Preparing and planning for your documentary style photo session

I'm going to give some advice for how to prepare for your session with me. This is based entirely off of my own experience having photos taken, as well as observations on client's favorites. My style is candid, documentary in nature. People usually hire me because they want genuine moments and connection captured in the frame. So this advice is unique to my style and approach, which also is a product of who I am. So, a little of me and a little of that. I hope it helps!

I want to preface this by saying if you're a planner, or really love going all out for photo outfits, or in any way identify differently from any of these suggestions - that's 100% ok, and good, and wonderful! There's only one right way to be, and that's yourself <3

Direct your planning impulses towards connection

The single most important part of preparing for your documentary style session is to channel the energy into connection with yourself and your people. You want to go into the session having everyone, including yourself, with full buckets. And loving attention and genuine connection is one of the most effective ways to fill a bucket, especially our kids and partners.

It's easy to get swept away in channeling our nerves or excitement into "doing" and "making better", and sometimes that's at the expense of the time we're giving to each other. So leading up to your session, if there's ever a moment where you wonder 'what could I do to prepare?', remember this first and most important pointer :)

Have a good day!

Photographs are memories. They'll remind you of bits and pieces of what life was like surrounding your session. If you have a joyful, connected time leading up to your session, this feeling will be easily accessible when you look at your photos, both now and years to come.

Have your comforts

Have you ever done an exercise where you're encouraged to wear something comfy, like a cozy sweatshirt or having a blanket? Maybe you are encouraged to have a warm tea or something that makes you feel good? I encourage you to have these things for your session. It can be a little unfamiliar to have a camera pointed in your direction. So, give yourself lots of extra love and compassion as a way of acknowledging that you're stepping out of your comfort zone and trying something new.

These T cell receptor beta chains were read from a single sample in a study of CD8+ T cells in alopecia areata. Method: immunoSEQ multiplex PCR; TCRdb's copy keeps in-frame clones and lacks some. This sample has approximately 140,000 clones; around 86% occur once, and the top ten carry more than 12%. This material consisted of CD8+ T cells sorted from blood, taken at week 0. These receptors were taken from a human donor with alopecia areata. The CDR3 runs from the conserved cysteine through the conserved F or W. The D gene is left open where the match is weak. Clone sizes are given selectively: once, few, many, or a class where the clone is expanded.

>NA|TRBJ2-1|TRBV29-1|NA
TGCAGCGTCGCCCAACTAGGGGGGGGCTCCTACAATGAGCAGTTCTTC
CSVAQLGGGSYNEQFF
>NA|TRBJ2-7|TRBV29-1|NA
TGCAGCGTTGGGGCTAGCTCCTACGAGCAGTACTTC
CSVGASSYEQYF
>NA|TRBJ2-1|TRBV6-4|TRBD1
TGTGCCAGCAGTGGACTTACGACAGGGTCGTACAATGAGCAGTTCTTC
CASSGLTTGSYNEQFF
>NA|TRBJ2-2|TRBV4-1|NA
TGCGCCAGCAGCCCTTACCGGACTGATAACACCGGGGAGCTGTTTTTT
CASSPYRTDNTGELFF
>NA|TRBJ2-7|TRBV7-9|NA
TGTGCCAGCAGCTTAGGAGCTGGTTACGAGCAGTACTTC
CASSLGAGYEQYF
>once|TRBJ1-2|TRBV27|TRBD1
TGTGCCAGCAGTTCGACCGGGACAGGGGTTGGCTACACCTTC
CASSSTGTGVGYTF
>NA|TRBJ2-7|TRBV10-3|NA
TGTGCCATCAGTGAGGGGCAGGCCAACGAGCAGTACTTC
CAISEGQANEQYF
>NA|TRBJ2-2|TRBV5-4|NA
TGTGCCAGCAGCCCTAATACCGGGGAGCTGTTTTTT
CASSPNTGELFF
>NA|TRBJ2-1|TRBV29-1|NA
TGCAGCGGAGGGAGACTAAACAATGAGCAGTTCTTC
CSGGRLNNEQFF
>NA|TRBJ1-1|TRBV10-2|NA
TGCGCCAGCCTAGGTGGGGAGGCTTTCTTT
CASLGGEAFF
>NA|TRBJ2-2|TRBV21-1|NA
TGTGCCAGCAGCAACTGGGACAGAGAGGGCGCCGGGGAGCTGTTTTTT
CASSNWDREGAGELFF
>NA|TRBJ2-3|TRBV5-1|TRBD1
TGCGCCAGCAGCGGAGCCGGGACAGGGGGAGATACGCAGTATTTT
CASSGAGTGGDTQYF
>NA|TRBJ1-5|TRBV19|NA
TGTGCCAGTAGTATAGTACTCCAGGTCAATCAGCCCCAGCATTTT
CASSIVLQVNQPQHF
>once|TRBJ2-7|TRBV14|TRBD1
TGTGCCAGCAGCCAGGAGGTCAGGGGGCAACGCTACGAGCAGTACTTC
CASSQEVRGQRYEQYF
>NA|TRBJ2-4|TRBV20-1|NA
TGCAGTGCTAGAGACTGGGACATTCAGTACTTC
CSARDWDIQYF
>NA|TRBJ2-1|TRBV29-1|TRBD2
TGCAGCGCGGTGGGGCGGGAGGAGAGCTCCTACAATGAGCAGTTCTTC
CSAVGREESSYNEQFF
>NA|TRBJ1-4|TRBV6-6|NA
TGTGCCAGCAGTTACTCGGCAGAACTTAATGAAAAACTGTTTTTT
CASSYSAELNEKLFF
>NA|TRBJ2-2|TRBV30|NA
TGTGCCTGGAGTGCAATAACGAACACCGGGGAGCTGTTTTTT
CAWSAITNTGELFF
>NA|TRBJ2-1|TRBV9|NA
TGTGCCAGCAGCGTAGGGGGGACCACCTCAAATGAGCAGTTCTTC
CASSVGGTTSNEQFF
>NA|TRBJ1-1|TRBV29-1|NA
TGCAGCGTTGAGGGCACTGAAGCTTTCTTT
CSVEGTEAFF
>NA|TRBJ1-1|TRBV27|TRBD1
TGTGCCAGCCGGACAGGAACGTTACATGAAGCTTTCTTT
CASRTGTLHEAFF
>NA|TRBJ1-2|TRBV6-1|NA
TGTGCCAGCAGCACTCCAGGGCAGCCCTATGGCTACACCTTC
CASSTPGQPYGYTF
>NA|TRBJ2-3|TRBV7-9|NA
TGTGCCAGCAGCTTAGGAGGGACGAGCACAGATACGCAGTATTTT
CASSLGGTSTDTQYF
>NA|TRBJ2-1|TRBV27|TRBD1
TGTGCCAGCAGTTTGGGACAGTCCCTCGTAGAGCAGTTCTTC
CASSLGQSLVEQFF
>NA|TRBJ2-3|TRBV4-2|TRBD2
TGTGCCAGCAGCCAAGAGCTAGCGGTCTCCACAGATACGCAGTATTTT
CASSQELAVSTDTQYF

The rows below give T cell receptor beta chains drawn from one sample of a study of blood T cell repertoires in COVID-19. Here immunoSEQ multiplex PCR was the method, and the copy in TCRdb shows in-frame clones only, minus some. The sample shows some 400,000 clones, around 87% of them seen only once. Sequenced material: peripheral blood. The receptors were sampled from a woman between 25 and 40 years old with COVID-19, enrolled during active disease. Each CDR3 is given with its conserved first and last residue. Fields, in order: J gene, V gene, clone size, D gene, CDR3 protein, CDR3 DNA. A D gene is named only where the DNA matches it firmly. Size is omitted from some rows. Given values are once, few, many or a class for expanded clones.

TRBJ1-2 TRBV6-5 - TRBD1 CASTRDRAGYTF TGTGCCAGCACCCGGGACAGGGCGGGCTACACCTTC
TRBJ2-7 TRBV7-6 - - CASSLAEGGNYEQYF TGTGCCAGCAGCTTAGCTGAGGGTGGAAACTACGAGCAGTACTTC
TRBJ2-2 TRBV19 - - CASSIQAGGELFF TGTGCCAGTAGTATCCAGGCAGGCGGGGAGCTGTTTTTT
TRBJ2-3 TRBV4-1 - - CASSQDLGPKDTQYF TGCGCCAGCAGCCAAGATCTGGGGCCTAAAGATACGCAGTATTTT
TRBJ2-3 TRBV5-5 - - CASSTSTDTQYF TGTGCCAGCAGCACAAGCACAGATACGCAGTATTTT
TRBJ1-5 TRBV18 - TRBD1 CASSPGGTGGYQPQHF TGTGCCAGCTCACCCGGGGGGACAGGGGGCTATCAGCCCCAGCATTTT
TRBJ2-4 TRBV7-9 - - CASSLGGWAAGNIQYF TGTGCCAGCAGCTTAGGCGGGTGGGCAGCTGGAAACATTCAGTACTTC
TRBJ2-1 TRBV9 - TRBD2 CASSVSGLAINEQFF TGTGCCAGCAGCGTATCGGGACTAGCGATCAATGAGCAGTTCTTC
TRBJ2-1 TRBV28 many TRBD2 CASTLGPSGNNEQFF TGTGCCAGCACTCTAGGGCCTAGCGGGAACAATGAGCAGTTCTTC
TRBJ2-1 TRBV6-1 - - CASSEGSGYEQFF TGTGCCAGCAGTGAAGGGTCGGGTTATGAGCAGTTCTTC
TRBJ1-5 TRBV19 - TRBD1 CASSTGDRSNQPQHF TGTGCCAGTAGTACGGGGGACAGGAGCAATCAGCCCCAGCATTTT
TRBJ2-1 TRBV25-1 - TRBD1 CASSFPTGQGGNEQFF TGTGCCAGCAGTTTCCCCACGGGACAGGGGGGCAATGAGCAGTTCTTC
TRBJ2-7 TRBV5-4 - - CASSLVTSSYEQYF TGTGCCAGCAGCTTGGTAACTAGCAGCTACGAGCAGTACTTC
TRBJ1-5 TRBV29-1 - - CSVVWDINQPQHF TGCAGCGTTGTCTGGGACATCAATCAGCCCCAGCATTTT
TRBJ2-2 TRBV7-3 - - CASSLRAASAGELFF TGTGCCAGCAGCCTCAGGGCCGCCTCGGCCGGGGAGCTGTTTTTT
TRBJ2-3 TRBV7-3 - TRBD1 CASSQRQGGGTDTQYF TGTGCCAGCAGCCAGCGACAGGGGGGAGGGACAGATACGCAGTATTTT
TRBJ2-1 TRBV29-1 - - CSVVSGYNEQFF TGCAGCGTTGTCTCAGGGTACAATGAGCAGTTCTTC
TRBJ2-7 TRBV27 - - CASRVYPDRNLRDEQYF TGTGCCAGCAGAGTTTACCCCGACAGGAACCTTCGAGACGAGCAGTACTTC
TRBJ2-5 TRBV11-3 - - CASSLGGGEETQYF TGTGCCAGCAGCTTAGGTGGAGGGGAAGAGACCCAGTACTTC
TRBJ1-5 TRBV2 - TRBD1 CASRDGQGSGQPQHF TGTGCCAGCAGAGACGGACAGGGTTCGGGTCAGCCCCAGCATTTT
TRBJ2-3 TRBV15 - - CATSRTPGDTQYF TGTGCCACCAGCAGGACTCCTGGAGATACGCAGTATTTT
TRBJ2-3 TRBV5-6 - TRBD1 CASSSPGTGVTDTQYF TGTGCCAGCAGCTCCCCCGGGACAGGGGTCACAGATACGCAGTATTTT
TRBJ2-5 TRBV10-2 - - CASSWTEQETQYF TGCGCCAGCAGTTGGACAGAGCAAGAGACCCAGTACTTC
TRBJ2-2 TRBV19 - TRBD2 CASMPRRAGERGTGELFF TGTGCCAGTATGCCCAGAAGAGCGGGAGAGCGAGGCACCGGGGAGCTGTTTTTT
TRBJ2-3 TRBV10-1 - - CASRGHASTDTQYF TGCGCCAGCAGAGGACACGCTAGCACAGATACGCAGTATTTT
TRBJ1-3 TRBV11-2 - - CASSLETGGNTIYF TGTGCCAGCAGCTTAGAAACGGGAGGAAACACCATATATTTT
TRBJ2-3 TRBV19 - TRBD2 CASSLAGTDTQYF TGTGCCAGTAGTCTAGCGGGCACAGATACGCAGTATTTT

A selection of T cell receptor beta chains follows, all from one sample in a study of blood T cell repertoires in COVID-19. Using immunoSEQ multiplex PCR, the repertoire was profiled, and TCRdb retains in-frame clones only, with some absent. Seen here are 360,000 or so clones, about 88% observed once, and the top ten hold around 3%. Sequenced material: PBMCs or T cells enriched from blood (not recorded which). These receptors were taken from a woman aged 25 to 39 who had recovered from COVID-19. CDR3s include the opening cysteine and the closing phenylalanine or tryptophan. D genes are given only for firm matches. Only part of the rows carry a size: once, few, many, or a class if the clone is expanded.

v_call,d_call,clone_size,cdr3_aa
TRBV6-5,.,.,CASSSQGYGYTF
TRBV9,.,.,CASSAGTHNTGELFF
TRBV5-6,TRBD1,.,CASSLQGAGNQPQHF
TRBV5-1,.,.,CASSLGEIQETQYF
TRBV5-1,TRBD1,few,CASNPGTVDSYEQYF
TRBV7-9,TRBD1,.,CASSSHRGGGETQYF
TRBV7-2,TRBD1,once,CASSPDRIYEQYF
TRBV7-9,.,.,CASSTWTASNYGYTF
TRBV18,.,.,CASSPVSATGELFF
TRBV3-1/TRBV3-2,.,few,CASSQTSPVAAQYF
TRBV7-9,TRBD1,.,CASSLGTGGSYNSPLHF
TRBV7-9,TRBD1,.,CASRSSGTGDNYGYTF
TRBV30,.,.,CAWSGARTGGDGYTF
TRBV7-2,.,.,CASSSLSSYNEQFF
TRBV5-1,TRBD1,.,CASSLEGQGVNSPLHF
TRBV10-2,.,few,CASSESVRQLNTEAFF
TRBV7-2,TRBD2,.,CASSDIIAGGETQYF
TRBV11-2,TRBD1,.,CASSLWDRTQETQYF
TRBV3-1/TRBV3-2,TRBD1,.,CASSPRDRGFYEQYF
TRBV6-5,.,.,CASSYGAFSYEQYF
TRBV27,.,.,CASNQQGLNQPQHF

Don't prepare to much

My favorite photos have been from the time's I was not expecting to be on camera, or was too disorganized to be prepared for it. I don't think this is a coincidence. I think it allowed me to be present with my families, make real memories surrounding the session, so that the images are connected to a rich, authentic, and connected experience.

One of these times was a remote session with my family, which I'd originally planned to have at home. A long bumpy day-trip up to the coast to see the sea lions made it impossible for us to get home for our photos, so we needed to have them close to where we were. We hurriedly drove to our favorite Inverness beach on the way back, and we did the session off of the parking lot in the grass. At least one of my kiddos had a pee-stain, the other was cold so we wrapped her in my shirt, and the other fell and hurt her knee as we started the session.

Now, it's quite possible that the photos are special because the photographer is just THAT GOOD (and she is). But I also believe they're special because we were too unprepared to try. When I see the photos, I see real emotions. I see my family working together and making the best of things. I see us.